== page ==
When I wrote a piece for The New Republic a couple of months ago noting that the New York Times and Washington Post have an ignoble decades-long history of writing essentially bogus articles about the woes of unemployed college graduates, I didn’t mean to create a blueprint for future such articles. And yet, here are some excerpts from the TNR piece, published in June, and a Times piece, published yesterday.
TNR: “The formula has been carefully refined over the years: Start with a grim headline, like “Grimly, Graduates are Finding Few Jobs.” (Times, 1991)”
Times: “Generation Limbo: Waiting It Out”
TNR: “Two things about these stories have remained constant: They always feature an over-educated bartender, and they are always wrong.”
Times: “Sarah Weinstein, 25, a 2008 graduate of Boston University, manages a bar in Austin because she couldn’t find an advertising job.” (The lead illustration in the article is a photograph of Sarah Weinstein, tending bar.)
TNR: “Build the lede around a recent college graduate in the most demeaning possible profession (janitor, meter maid, file clerk) and living circumstances (on food stamps, eating Ramen noodles, moved back home with parents.)”
Times: “Benjamin Shore, 23, graduated from the University of Maryland last year with a business degree and planned to go into consulting. Instead, he moved back into his parents’ house in Cherry Hill, N.J., and spent his days browsing for jobs online.
But when his parents started charging him $500 a month for rent, he moved into a windowless room in a Baltimore row house and took a $12-an-hour job at a Baltimore call center, making calls for a university, encouraging prospects to go back to school.”
Times: “Some of Ms. Morales’s classmates have found themselves on welfare. “You don’t expect someone who just spent four years in Ivy League schools to be on food stamps,” said Ms. Morales, who estimates that a half-dozen of her friends are on the Supplemental Nutrition Assistance Program. A few are even helping younger graduates figure out how to apply. “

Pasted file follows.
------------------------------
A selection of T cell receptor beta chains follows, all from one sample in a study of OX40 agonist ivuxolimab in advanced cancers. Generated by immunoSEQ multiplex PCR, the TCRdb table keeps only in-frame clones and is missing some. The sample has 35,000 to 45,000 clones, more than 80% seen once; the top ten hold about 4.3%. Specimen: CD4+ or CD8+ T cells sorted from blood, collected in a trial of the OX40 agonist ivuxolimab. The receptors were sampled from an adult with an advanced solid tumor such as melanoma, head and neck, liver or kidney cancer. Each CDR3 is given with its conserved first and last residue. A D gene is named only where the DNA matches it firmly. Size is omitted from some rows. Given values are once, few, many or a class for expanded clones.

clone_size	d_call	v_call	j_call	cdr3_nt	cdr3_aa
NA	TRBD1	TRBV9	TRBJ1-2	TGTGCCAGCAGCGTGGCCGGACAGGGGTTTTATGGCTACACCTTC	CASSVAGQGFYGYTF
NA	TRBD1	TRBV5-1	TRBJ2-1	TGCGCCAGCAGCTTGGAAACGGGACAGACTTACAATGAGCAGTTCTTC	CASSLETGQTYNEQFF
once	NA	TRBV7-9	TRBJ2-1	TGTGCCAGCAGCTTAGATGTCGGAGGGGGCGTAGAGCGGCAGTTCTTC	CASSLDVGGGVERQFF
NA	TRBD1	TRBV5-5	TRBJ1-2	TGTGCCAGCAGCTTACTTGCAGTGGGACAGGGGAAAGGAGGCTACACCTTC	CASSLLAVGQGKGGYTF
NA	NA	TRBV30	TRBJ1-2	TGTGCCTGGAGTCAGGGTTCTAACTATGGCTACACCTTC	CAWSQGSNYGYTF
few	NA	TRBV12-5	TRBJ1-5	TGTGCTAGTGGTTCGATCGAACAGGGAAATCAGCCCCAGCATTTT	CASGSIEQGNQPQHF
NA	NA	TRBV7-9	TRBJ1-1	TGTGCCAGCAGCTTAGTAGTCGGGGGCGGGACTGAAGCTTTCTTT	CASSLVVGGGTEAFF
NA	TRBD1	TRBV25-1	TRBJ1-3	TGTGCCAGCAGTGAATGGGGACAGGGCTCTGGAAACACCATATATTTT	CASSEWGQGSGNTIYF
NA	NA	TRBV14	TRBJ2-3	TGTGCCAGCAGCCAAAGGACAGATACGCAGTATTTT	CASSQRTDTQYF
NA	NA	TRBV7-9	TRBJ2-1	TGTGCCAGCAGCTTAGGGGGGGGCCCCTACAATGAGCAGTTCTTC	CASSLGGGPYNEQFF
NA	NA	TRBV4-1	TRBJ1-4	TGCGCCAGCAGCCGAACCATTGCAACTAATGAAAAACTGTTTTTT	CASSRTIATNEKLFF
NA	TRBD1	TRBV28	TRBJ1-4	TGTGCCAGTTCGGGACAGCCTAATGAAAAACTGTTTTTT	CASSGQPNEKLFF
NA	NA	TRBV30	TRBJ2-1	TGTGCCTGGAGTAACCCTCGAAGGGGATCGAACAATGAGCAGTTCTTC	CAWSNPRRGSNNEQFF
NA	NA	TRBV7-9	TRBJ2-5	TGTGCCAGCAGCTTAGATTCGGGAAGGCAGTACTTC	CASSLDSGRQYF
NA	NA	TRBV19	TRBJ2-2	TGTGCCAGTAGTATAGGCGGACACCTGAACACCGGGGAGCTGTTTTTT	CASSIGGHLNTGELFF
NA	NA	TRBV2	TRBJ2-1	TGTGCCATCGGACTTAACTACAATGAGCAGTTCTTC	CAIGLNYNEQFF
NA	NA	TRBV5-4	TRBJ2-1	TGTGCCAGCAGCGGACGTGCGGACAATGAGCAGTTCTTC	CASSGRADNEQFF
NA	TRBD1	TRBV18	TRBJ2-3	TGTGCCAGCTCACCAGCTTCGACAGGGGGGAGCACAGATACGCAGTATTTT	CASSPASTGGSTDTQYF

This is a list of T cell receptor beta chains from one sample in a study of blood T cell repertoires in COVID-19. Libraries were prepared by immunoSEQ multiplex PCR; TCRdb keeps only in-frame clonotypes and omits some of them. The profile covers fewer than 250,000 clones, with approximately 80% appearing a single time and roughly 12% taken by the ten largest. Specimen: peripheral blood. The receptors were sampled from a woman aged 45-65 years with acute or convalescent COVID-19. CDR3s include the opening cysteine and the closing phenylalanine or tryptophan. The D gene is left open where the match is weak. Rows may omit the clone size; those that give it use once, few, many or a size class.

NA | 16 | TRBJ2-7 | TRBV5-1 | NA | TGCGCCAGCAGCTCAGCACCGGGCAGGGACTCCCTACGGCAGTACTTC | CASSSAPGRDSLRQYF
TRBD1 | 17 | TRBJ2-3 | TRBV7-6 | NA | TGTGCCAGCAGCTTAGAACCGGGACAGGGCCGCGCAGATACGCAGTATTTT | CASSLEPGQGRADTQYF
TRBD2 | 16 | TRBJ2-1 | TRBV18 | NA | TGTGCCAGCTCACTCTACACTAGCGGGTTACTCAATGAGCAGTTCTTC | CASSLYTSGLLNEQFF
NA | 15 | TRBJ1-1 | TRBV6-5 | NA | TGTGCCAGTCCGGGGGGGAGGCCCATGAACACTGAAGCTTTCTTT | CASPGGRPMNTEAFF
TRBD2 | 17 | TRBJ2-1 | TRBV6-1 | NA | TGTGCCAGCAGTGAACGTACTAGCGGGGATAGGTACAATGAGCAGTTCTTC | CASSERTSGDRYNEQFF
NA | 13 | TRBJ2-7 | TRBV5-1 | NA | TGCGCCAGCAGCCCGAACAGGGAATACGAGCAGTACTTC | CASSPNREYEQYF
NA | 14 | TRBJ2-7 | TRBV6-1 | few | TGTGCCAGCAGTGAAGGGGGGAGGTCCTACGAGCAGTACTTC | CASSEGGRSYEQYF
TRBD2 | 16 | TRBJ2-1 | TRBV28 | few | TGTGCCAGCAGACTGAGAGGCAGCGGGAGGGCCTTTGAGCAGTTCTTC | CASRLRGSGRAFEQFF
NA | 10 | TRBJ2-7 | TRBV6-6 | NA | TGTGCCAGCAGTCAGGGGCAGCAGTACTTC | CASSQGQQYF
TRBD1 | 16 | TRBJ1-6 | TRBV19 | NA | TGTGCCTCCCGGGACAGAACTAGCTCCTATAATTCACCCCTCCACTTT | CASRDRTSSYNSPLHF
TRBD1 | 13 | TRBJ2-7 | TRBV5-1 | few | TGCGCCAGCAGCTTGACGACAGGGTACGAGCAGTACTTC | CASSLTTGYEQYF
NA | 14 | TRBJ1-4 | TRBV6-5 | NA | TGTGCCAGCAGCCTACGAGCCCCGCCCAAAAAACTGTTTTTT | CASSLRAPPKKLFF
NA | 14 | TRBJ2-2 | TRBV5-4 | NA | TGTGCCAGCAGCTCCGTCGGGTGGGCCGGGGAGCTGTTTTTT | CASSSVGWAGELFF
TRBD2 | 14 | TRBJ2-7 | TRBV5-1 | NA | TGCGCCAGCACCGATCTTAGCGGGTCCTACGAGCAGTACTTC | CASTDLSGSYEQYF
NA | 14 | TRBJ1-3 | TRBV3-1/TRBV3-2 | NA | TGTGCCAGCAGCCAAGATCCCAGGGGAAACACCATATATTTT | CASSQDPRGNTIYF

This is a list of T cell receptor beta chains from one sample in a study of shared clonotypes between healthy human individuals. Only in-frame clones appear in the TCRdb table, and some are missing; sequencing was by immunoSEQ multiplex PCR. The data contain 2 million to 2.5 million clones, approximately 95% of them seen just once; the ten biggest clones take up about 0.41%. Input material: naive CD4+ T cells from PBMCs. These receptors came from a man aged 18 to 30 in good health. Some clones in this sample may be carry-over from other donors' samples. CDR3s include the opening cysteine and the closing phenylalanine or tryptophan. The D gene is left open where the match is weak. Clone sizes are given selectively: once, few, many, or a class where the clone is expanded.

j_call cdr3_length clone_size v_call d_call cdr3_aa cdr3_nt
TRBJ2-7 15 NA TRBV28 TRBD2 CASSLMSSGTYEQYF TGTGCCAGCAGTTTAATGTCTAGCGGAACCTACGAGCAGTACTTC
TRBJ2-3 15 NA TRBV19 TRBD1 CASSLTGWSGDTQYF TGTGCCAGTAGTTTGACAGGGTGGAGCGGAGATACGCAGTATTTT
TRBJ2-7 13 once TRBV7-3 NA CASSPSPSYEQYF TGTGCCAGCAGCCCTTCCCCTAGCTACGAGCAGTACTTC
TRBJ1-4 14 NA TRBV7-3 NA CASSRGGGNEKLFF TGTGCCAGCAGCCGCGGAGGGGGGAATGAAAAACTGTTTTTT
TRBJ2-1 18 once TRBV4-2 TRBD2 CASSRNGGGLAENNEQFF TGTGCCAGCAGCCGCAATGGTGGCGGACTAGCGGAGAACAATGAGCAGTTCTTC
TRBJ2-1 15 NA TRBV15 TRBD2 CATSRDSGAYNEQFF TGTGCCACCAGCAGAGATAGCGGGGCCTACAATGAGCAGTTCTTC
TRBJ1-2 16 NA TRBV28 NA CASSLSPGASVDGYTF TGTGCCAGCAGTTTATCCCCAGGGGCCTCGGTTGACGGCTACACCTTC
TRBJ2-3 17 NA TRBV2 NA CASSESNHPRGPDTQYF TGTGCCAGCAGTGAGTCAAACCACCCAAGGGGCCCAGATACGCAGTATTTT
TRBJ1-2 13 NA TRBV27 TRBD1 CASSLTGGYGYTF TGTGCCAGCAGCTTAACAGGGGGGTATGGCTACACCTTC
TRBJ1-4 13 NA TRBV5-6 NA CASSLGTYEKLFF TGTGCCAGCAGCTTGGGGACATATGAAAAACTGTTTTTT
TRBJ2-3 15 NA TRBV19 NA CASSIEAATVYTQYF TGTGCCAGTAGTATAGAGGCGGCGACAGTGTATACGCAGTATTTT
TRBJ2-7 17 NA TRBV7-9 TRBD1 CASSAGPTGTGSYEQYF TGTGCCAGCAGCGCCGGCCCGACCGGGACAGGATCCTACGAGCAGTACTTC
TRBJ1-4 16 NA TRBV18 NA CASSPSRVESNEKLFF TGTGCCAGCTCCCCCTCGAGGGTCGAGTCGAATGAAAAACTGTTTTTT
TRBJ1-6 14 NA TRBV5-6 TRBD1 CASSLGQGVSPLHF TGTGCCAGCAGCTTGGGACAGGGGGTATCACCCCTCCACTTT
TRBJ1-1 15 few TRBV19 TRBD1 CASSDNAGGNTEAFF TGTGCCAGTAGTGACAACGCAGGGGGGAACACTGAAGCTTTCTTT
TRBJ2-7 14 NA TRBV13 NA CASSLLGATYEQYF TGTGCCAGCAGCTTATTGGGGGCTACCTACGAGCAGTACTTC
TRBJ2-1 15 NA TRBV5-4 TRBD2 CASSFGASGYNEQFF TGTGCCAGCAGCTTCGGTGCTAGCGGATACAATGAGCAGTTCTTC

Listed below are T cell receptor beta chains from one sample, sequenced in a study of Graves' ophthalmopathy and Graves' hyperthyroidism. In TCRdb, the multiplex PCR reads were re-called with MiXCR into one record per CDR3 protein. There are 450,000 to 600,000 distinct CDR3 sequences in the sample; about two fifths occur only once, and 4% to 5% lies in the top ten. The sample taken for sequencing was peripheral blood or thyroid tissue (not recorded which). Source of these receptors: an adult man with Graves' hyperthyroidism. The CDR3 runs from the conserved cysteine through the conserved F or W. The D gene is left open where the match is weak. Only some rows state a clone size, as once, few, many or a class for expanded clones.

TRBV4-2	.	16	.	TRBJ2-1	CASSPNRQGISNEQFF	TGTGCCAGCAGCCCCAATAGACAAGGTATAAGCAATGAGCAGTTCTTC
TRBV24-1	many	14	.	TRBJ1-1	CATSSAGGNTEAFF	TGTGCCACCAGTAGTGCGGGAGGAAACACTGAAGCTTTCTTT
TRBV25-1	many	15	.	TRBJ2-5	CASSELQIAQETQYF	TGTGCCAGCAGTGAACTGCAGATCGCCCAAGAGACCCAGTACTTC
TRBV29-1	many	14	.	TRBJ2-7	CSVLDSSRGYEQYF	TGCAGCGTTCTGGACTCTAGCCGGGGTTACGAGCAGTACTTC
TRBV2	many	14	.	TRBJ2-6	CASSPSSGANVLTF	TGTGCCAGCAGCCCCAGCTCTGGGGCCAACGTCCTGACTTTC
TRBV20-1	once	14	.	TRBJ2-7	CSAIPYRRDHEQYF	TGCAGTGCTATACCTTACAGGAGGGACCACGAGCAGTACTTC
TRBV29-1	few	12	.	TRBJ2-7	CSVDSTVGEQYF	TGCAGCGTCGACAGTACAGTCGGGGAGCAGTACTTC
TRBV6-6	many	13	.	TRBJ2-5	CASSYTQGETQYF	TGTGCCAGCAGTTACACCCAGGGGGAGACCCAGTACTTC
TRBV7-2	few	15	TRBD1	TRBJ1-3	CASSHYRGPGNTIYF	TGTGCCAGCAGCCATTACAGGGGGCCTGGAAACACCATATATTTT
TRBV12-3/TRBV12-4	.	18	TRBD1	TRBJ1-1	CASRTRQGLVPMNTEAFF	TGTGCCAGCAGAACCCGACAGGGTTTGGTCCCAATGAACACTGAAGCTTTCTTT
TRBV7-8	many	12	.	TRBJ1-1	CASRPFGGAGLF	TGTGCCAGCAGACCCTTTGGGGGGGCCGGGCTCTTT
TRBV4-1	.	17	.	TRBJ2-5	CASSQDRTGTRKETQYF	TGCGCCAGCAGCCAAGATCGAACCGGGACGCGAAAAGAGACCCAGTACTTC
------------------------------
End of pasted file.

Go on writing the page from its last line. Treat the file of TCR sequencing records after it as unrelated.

TNR: “Pull back to a broader thesis, like “The payoff from a bachelor’s degree is beginning to falter.” (Times, 2005). Cite an expert asserting that this is no passing trend, e.g. “ ‘We are going to be turning out about 200,000 to 300,000 too many college graduates a year in the ‘80s,’ said Ronald E. Kutscher, Associate Commissioner at the Bureau of Labor Statistics.” (Times, 1983).”
Times: “The numbers are not encouraging. About 14 percent of those who graduated from college between 2006 and 2010 are looking for full-time jobs, either because they are unemployed or have only part-time jobs, according to a survey of 571 recent college graduates released in May by the Heldrich Center at Rutgers.
And then there is the slice of graduates effectively underemployed, using a college degree for positions that don’t require one or barely scraping by, working in call centers, bars or art-supply stores. “They are a postponed generation,” said Cliff Zukin, an author of the Heldrich Center study.”
TNR: “Finish with a rueful quote from the recent college graduate. “When I have to put my hands into trash soaked with urine or vomit, I say ‘What am I doing here? This job is the bottom. Did I go to college to do this?’ ” (Post, 1981).”
Times: ““There’s no point in being diplomatic: it is horrible,” Mr. Shore said. “I have a college education that I feel like I am wasting by being there,” he added. “I am supposed to do something interesting, something with my brain.”
Times: The article finishes as follows: ““You have to make opportunities happen for yourself, and I think a lot of my classmates weren’t thinking in that way,” he said. “It’s the equivalent of setting up your own lemonade stand.”
Now, this kind of paint-by-numbers writing is bad enough on its own terms. But this particular version of the college-article-that-will-not-die has another, giant problem:
Times: “Likewise, Amy Klein, who graduated from Harvard in 2007 with a degree in English literature, couldn’t find a job in publishing. At one point, she had applied for an editorial-assistant job at Gourmet magazine. Less than two weeks later, Condé Nast shut down that 68- year-old magazine. “So much for that job application,” said Ms. Klein, now 26.
One night she bumped into a friend, who asked her to join a punk rock band, Titus Andronicus, as a guitarist. Once, that might have been considered professional suicide. But weighed against a dreary day job, music suddenly held considerable appeal. So last spring, she sublet her room in the Fort Greene section of Brooklyn and toured the country in an old Chevy minivan.”
Titus Andronicus is a really good band. I have personally seen them perform four times in the last year, including an epic late-night show at the Rock ‘N Roll Hotel that included Amy Klein’s thunderous rendition of “Rebel Girl,” by Bikini Kill, and earlier this year at the Black Cat, her “Oh Bondage,” by the X-Ray Specs. Titus Andronicus’ most recent release, The Monitor, was named as one of the best albums of 2010 by Pitchfork, the Village Voice, the Onion, Spin, and basically everyone whose opinions matter. Founder of the feminist group Permanent Wave, Klein has been the subject of dozens of flattering articles and interviews.
Amy Klein is, in other words, living the good life. It’s one thing to write an essentially bogus article about recent graduates of elite colleges who, due to economic circumstances, are going through some temporary but legitimately tough times before they all but inevitably go on to successful, rewarding careers. It’s something else to not even realize that some of them are doing that right now.